He bore a simple wild-flower wreath: Narcissus, and the sweet brier rose; Vervain, and flexile thyme, that breathe Rich fragrance; modest heath, that glows With purple bells; the amaranth bright, That no decay, nor fading knows, Like true love's holiest, rarest light; And every purest flower, that blows In that sweet time, which Love most blesses, When spring on summer's confines presses.
~ Thomas Love Peacock
Thyme is a well-known culinary herb that has been used in both food and medicine for thousands of years. It has been said that when eaten, thyme can help prevent or cure the effects of poison; the smoke is used to invigorate and strengthen the spirit for battle; a sprig is used as a sign of respect and courage; and teas and poultices were used as remedies for The Plague. There is no way, even in an entire book, that we could cover all the ways over the years that thyme has been used in food and medicine. Out of my top 20 herbals, only three didn’t mention thyme in their materia medica. It is thyme to dig deep into this traditional herb, and learn more about its uses.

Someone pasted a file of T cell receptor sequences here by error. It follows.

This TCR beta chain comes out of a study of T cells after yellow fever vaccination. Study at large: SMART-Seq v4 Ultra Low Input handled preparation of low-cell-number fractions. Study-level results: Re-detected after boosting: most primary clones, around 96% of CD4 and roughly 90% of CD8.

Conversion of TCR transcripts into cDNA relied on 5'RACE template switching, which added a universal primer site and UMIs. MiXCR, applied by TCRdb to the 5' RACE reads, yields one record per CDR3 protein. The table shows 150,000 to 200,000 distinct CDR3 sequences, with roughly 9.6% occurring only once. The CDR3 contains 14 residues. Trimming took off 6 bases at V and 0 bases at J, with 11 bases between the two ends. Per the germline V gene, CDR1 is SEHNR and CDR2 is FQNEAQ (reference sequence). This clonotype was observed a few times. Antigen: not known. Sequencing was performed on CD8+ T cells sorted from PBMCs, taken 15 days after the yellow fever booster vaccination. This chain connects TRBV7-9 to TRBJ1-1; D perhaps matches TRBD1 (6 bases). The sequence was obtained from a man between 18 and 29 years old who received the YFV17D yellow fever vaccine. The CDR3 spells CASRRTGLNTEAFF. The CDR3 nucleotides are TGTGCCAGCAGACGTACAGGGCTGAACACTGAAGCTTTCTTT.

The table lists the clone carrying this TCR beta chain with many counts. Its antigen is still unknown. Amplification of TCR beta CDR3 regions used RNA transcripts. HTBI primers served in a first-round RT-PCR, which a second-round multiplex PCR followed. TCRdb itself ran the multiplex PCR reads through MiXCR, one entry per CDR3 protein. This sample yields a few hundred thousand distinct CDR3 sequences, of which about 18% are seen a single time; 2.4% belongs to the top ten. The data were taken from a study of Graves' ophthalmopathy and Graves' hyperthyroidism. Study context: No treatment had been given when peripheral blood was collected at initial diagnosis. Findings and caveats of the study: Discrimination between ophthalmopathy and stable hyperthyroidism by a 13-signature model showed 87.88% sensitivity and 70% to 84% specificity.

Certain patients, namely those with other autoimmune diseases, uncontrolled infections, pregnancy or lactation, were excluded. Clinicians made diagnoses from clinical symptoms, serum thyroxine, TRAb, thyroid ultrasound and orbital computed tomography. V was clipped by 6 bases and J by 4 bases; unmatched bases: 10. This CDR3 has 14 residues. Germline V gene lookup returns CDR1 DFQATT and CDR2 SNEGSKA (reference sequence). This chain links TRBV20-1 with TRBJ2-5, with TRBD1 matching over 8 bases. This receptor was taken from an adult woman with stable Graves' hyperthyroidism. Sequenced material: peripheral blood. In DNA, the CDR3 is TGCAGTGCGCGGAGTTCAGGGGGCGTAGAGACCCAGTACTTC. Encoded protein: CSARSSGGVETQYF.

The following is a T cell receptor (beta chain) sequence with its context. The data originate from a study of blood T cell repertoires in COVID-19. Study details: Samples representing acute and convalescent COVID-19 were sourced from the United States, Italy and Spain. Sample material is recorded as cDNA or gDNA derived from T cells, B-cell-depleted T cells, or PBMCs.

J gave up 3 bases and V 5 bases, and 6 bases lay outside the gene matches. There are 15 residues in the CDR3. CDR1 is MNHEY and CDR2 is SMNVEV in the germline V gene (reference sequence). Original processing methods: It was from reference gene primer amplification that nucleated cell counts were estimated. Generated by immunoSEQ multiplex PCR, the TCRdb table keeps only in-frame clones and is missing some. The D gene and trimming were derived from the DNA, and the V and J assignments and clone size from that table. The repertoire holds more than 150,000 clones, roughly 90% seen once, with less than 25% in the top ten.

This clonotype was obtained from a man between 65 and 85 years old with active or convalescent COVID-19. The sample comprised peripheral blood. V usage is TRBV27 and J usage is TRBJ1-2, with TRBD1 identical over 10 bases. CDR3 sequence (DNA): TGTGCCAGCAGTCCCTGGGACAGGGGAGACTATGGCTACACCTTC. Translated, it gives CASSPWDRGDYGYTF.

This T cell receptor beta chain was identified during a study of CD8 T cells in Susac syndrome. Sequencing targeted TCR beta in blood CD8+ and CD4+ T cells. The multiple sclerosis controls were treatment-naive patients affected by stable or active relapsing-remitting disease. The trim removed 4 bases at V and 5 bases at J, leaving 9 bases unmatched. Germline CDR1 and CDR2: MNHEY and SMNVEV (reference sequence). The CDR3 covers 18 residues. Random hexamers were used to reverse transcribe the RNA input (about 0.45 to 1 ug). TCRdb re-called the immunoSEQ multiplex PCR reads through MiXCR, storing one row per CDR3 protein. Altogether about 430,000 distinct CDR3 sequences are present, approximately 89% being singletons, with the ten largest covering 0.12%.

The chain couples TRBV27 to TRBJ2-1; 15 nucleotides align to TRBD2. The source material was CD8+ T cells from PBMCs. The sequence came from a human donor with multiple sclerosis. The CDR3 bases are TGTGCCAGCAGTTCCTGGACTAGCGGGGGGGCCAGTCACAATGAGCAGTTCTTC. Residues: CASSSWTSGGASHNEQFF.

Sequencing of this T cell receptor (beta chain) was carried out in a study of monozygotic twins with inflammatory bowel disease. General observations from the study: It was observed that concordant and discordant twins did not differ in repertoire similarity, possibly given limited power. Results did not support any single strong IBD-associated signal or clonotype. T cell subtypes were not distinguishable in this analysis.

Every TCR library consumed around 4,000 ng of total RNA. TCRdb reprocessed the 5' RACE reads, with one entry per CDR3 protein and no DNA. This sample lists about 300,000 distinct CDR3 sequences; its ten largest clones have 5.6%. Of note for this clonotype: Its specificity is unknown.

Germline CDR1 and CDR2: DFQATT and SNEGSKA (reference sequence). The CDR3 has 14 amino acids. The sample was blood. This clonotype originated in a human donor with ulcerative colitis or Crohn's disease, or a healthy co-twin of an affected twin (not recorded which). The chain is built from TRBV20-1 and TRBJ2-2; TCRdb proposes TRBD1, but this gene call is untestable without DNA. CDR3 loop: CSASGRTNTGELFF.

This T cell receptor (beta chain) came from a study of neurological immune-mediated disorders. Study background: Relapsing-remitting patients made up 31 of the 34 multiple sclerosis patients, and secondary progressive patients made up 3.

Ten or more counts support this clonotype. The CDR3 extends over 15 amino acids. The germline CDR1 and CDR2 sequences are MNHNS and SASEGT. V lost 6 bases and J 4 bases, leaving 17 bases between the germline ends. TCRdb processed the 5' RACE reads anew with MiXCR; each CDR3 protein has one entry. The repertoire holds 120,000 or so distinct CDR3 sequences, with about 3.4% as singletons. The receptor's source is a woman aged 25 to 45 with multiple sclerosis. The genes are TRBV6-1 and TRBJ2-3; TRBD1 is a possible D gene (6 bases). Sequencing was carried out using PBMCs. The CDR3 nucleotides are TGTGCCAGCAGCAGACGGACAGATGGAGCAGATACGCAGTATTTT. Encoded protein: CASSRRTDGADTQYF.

Interestingly, even with such a significant history of use, thyme is often reduced in herbals as an antimicrobial with an affinity for the lungs. Some also refer to its use as a carminative, helping to disperse gas in the intestines, and relieve bloating. As is usually the case, there is so much more to this wonderful herb than that.
In this issue, you will probably find more information that any normal person would want to know about thyme. Good thing many of us plant lovers aren’t all that normal! The good news is, we do take the time to get to know the herbs we love on a deep level, and we hope this issue will have you ready to deepen your relationship with this beautiful, aromatic plant ally.